Often times, the hurdles organizations face in digitally transforming lie in preconceived notions on what “Digital Transformation” is, what elements it encompasses, how to mature with intention, and the duration of the process when culture change is paramount. Over the years, we’ve uncovered myriad Digital Transformation myths that must be exposed early on in order to ensure their reverberations don’t cause unintentional damage (and slow progress) along the way to maturation.
Myth #1. Digitization is the same as Digital Transformation.
“We’ve turned all of our paper assets into PDFs, so we’re done here!”
There are three terms to differentiate when speaking about digital transformation within an organization: digitization, digital strategy, and Digital Transformation.
- Digitization, or “going digital” is the process of (or transition to) storing, processing, and transmitting information electronically (”data”) vs. on paper or in-person.
- Digital Strategy is a term used to connect business strategy to digital; how is it empowered and supported by digital capabilities? A company’s overarching strategy should not be separate in vision or focus from its digital strategy.
- Both of these terms are not equal to that of Digital Transformation, as the final covers more than data and strategy; it encompasses an entire technological, cultural, and operational shift in order to ultimately sustain vitality.
Myth #2. Digital Transformation is a final destination.
“We’ve reached the final phase of Digital Transformation maturity, now let’s relax!”
The word “vitality,” by its very nature, signals continual growth and evolution in order to remain viable, useful, and full of energy and life. Many organizations believe that Digital Transformation is an end-goal, when in reality, those companies that achieve sustained vitality only do so by being adaptive and fluid. Backsliding is inevitable along the Digital Transformation maturity curve if organizations do not invest in appropriate innovation funnels and ecosystem partnerships in order to remain relevant to customers and employees alike.
Myth #3. Digital Transformation is the job of marketing/IT/customer service/etc.
“They’ve got it covered, I don’t have to worry about Digital Transformation in my role.”
Digital Transformation is everyone’s job. It requires entire organizational buy-in and leadership, across departments and roles. In our research over the last decade, we’ve uncovered that “organizational alignment” is one of the key tenets of successfully maturing in Digital Transformation. Aligning the following functions under the direction of a digital team or “center of excellence” is critical:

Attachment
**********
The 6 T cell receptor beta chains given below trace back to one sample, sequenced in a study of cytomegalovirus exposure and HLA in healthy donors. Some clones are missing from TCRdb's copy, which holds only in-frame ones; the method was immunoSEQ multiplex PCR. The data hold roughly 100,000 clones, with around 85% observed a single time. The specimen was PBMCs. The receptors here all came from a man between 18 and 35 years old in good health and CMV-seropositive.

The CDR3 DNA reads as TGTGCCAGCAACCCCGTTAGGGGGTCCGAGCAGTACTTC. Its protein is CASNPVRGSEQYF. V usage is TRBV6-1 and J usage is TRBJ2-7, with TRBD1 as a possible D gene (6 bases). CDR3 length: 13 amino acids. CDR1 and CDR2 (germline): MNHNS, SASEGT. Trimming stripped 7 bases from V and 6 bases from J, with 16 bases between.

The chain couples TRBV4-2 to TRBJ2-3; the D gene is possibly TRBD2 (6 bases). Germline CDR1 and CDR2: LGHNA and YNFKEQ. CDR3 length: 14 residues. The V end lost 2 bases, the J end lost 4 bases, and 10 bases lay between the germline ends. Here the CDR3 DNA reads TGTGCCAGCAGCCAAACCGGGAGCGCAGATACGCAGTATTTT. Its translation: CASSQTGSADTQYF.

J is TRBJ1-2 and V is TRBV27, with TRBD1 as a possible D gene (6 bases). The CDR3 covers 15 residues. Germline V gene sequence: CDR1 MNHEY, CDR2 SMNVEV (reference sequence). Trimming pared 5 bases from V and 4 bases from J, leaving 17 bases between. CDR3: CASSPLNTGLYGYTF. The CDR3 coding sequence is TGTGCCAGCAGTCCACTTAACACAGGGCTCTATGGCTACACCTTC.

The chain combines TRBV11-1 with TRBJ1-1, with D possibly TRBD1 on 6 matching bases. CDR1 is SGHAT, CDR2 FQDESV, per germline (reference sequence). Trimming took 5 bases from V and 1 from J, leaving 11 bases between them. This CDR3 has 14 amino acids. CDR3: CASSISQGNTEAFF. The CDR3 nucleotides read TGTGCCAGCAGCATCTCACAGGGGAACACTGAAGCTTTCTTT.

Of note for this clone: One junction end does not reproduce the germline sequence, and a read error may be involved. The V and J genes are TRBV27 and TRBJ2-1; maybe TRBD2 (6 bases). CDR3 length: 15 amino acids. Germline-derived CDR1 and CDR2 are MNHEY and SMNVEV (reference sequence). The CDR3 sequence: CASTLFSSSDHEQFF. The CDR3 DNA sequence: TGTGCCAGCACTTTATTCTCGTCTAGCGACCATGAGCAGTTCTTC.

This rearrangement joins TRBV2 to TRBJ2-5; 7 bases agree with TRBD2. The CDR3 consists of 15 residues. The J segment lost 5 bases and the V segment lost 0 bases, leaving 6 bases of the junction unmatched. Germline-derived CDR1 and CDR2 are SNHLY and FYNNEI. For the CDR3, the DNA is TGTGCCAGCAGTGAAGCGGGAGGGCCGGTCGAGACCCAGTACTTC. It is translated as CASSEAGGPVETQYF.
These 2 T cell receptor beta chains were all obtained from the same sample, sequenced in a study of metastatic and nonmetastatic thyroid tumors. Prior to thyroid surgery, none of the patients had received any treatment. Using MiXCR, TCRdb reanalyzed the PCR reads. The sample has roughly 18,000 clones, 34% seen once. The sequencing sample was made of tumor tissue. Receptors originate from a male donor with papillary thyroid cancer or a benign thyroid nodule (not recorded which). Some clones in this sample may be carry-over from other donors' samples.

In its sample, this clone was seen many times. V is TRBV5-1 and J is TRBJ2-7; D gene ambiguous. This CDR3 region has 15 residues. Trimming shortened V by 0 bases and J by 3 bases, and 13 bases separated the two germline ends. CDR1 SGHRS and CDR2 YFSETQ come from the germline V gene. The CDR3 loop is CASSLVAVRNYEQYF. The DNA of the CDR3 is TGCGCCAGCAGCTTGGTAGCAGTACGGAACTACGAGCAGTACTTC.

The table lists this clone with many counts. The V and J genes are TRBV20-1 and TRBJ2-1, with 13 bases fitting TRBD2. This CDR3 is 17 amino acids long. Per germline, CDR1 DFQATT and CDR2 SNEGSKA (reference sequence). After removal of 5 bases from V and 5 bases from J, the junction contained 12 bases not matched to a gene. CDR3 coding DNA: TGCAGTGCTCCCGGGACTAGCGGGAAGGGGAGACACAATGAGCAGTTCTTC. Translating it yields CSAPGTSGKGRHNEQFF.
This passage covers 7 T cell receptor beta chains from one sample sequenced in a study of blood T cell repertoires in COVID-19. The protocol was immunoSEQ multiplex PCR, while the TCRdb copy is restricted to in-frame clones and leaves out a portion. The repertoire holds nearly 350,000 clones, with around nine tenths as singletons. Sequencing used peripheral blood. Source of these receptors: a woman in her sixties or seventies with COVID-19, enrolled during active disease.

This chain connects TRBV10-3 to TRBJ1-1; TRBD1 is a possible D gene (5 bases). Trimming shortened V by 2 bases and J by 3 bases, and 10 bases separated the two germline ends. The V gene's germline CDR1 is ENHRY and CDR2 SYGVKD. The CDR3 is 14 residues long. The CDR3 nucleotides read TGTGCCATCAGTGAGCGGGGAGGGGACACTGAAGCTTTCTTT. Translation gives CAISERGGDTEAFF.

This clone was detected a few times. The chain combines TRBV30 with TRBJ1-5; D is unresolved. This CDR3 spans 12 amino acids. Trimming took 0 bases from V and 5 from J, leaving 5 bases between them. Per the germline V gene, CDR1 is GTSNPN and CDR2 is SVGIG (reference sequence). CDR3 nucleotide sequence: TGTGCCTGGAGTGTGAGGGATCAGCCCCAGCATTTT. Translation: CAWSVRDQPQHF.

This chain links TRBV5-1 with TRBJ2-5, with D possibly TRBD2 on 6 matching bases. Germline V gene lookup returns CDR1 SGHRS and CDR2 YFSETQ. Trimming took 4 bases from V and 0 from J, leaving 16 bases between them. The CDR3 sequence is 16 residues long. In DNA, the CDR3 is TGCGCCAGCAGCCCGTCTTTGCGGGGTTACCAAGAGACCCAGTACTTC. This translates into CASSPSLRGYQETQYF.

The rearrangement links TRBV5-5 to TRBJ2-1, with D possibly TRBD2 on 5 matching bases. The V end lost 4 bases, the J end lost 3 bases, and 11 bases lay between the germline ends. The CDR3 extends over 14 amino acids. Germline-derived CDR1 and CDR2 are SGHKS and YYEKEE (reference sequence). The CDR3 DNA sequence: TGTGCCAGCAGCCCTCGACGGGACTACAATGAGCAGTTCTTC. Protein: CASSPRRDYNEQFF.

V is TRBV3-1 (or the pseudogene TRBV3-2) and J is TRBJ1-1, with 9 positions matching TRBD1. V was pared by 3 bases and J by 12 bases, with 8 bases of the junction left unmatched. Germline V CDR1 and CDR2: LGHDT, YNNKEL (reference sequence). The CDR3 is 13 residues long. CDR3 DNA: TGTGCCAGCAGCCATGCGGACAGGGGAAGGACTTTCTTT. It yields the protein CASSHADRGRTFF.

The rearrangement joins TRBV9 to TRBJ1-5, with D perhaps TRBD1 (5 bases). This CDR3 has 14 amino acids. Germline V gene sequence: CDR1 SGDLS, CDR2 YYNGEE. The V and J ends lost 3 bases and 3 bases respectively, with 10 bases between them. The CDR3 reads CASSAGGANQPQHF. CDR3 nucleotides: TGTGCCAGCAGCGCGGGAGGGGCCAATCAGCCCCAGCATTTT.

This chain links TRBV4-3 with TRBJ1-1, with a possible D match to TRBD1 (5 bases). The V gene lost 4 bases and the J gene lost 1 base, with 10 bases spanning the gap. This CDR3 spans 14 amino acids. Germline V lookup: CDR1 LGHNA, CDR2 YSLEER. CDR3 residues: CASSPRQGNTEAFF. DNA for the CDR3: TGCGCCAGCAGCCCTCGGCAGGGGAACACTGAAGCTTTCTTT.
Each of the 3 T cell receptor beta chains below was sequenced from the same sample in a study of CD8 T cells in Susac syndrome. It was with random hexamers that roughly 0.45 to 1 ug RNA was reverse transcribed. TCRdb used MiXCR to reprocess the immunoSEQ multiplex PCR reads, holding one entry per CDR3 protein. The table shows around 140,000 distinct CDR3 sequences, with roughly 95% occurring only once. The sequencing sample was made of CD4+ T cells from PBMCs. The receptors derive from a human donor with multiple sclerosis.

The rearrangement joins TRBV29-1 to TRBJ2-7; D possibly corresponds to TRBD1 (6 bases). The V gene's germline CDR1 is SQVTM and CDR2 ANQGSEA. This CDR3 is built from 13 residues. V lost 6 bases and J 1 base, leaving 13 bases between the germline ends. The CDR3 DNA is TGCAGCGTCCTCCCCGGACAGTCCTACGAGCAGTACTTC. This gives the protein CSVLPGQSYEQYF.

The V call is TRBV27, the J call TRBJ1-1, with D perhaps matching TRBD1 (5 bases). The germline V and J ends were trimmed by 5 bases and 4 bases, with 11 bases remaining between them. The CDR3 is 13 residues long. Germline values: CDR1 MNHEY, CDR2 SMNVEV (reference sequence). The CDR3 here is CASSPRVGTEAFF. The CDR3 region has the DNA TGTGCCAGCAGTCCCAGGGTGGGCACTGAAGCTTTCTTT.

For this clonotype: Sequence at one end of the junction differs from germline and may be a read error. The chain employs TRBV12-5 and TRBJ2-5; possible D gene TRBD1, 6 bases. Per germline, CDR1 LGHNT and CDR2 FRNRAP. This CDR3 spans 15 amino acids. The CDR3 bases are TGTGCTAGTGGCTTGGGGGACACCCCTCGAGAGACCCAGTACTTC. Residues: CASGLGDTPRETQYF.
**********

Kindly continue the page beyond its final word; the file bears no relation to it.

- Sales or Channel
- Customer Service
- Legal / Compliance
- Marketing & Communications
- Operations; Product
If one function is viewed as the sole leader or owner of Digital Transformation, organizational priorities often shift in the direction to fulfill that function’s goals, creating animosity within company culture and a barrier to innovation permeation.
Myth #4. Culture change isn’t that difficult.
“It can’t be that hard to change company culture; once everyone hears we’re ‘going digital,’ it’ll take care of itself.”
Culture change within an organization happens slowly and requires a commitment to change management and employee empowerment to make real progress. This often requires Digital Transformation leaders to act in opposition to traditional company culture that favors predictability over change. Foundational culture change is at the core of how corporations operate, what they value, how they support employees, and the vision leaders have for the future. It’s built over years of leadership, governance, hiring practices, and strategic approaches to innovation.
Myth #5. Digital Transformation and innovation are synonymous.
“We have an Innovation Lab and survey our customers for their ideas — pretty sure we’re good on Digital Transformation.”
After interviewing more than 250 senior leaders across industries, we found there to be seven areas that are most important to digital transformation maturity (see image, below). Yes, innovation programs are key to success! However, an innovative organization does not necessarily mean it has digitally matured across the board. Innovation programs often operate to the side of the organization’s core capabilities and revenue streams, an integral part to looking ahead and proactively bringing new ideas to the forefront. These initiatives are often silo’d and not directly incorporated into the company’s multi-faceted digital transformation strategy.
What other Digital Transformation myths have you come across –– or busted! –– in your career? Let us know! We’re continually adding to the list and will publish it in full in our upcoming report on Digital Transformation, slated for February 2020.